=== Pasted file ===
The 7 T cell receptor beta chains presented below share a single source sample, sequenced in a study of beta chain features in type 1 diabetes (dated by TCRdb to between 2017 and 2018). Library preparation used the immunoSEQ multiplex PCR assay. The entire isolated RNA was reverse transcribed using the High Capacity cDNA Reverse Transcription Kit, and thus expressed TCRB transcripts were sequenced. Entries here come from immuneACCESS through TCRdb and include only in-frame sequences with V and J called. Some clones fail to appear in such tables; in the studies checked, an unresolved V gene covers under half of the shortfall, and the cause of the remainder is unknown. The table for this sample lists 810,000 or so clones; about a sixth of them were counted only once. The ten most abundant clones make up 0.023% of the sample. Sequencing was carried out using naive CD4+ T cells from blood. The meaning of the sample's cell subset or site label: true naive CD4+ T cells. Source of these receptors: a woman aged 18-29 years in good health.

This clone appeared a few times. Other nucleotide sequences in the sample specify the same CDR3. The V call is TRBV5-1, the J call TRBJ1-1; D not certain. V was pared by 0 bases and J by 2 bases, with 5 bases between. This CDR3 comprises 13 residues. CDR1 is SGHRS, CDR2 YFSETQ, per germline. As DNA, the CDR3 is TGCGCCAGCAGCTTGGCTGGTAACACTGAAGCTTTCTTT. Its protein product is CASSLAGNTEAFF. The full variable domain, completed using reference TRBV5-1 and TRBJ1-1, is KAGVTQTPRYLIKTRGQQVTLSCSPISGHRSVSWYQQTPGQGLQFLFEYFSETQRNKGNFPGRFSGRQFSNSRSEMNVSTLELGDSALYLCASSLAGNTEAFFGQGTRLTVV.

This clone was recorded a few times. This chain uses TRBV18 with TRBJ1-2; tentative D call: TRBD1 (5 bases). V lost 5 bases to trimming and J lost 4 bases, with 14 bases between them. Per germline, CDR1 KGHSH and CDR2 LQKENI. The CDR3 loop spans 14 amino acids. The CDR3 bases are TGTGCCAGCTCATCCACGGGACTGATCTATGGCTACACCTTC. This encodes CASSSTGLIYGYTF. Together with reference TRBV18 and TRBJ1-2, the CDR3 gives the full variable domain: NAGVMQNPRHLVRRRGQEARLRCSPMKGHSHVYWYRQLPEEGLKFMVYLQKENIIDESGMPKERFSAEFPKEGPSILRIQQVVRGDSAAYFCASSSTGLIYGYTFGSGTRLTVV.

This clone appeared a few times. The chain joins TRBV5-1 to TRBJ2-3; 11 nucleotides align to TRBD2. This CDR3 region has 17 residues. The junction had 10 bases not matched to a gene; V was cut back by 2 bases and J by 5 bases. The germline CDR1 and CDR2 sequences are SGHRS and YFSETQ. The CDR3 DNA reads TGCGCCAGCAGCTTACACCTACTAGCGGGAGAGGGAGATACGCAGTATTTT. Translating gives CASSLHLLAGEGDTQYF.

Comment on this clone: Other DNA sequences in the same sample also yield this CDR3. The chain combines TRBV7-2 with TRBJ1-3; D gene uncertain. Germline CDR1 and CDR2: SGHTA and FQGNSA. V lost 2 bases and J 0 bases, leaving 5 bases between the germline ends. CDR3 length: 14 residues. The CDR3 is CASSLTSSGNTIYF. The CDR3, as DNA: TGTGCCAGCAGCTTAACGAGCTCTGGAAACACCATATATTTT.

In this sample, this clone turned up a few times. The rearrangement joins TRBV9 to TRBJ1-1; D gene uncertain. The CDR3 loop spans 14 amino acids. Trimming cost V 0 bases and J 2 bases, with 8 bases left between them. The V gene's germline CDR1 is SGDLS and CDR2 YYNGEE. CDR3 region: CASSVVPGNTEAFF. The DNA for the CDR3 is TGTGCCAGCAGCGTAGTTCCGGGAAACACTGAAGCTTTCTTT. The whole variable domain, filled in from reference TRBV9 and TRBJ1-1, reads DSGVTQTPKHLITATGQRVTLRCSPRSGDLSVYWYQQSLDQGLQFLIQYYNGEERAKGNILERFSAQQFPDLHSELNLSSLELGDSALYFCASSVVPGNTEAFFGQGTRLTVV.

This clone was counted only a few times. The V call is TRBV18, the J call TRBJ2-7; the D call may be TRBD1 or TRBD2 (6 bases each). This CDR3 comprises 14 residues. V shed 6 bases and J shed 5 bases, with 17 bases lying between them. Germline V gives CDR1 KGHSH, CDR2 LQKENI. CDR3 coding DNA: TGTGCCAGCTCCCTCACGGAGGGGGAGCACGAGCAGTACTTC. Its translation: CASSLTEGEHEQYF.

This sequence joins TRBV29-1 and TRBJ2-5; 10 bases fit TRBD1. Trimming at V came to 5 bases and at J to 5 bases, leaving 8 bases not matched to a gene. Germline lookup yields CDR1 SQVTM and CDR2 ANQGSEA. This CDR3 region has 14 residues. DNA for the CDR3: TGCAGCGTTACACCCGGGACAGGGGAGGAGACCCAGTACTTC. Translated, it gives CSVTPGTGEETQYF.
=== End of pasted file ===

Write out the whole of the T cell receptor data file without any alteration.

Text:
The 7 T cell receptor beta chains presented below share a single source sample, sequenced in a study of beta chain features in type 1 diabetes (dated by TCRdb to between 2017 and 2018). Library preparation used the immunoSEQ multiplex PCR assay. The entire isolated RNA was reverse transcribed using the High Capacity cDNA Reverse Transcription Kit, and thus expressed TCRB transcripts were sequenced. Entries here come from immuneACCESS through TCRdb and include only in-frame sequences with V and J called. Some clones fail to appear in such tables; in the studies checked, an unresolved V gene covers under half of the shortfall, and the cause of the remainder is unknown. The table for this sample lists 810,000 or so clones; about a sixth of them were counted only once. The ten most abundant clones make up 0.023% of the sample. Sequencing was carried out using naive CD4+ T cells from blood. The meaning of the sample's cell subset or site label: true naive CD4+ T cells. Source of these receptors: a woman aged 18-29 years in good health.

This clone appeared a few times. Other nucleotide sequences in the sample specify the same CDR3. The V call is TRBV5-1, the J call TRBJ1-1; D not certain. V was pared by 0 bases and J by 2 bases, with 5 bases between. This CDR3 comprises 13 residues. CDR1 is SGHRS, CDR2 YFSETQ, per germline. As DNA, the CDR3 is TGCGCCAGCAGCTTGGCTGGTAACACTGAAGCTTTCTTT. Its protein product is CASSLAGNTEAFF. The full variable domain, completed using reference TRBV5-1 and TRBJ1-1, is KAGVTQTPRYLIKTRGQQVTLSCSPISGHRSVSWYQQTPGQGLQFLFEYFSETQRNKGNFPGRFSGRQFSNSRSEMNVSTLELGDSALYLCASSLAGNTEAFFGQGTRLTVV.

This clone was recorded a few times. This chain uses TRBV18 with TRBJ1-2; tentative D call: TRBD1 (5 bases). V lost 5 bases to trimming and J lost 4 bases, with 14 bases between them. Per germline, CDR1 KGHSH and CDR2 LQKENI. The CDR3 loop spans 14 amino acids. The CDR3 bases are TGTGCCAGCTCATCCACGGGACTGATCTATGGCTACACCTTC. This encodes CASSSTGLIYGYTF. Together with reference TRBV18 and TRBJ1-2, the CDR3 gives the full variable domain: NAGVMQNPRHLVRRRGQEARLRCSPMKGHSHVYWYRQLPEEGLKFMVYLQKENIIDESGMPKERFSAEFPKEGPSILRIQQVVRGDSAAYFCASSSTGLIYGYTFGSGTRLTVV.

This clone appeared a few times. The chain joins TRBV5-1 to TRBJ2-3; 11 nucleotides align to TRBD2. This CDR3 region has 17 residues. The junction had 10 bases not matched to a gene; V was cut back by 2 bases and J by 5 bases. The germline CDR1 and CDR2 sequences are SGHRS and YFSETQ. The CDR3 DNA reads TGCGCCAGCAGCTTACACCTACTAGCGGGAGAGGGAGATACGCAGTATTTT. Translating gives CASSLHLLAGEGDTQYF.

Comment on this clone: Other DNA sequences in the same sample also yield this CDR3. The chain combines TRBV7-2 with TRBJ1-3; D gene uncertain. Germline CDR1 and CDR2: SGHTA and FQGNSA. V lost 2 bases and J 0 bases, leaving 5 bases between the germline ends. CDR3 length: 14 residues. The CDR3 is CASSLTSSGNTIYF. The CDR3, as DNA: TGTGCCAGCAGCTTAACGAGCTCTGGAAACACCATATATTTT.

In this sample, this clone turned up a few times. The rearrangement joins TRBV9 to TRBJ1-1; D gene uncertain. The CDR3 loop spans 14 amino acids. Trimming cost V 0 bases and J 2 bases, with 8 bases left between them. The V gene's germline CDR1 is SGDLS and CDR2 YYNGEE. CDR3 region: CASSVVPGNTEAFF. The DNA for the CDR3 is TGTGCCAGCAGCGTAGTTCCGGGAAACACTGAAGCTTTCTTT. The whole variable domain, filled in from reference TRBV9 and TRBJ1-1, reads DSGVTQTPKHLITATGQRVTLRCSPRSGDLSVYWYQQSLDQGLQFLIQYYNGEERAKGNILERFSAQQFPDLHSELNLSSLELGDSALYFCASSVVPGNTEAFFGQGTRLTVV.

This clone was counted only a few times. The V call is TRBV18, the J call TRBJ2-7; the D call may be TRBD1 or TRBD2 (6 bases each). This CDR3 comprises 14 residues. V shed 6 bases and J shed 5 bases, with 17 bases lying between them. Germline V gives CDR1 KGHSH, CDR2 LQKENI. CDR3 coding DNA: TGTGCCAGCTCCCTCACGGAGGGGGAGCACGAGCAGTACTTC. Its translation: CASSLTEGEHEQYF.

This sequence joins TRBV29-1 and TRBJ2-5; 10 bases fit TRBD1. Trimming at V came to 5 bases and at J to 5 bases, leaving 8 bases not matched to a gene. Germline lookup yields CDR1 SQVTM and CDR2 ANQGSEA. This CDR3 region has 14 residues. DNA for the CDR3: TGCAGCGTTACACCCGGGACAGGGGAGGAGACCCAGTACTTC. Translated, it gives CSVTPGTGEETQYF.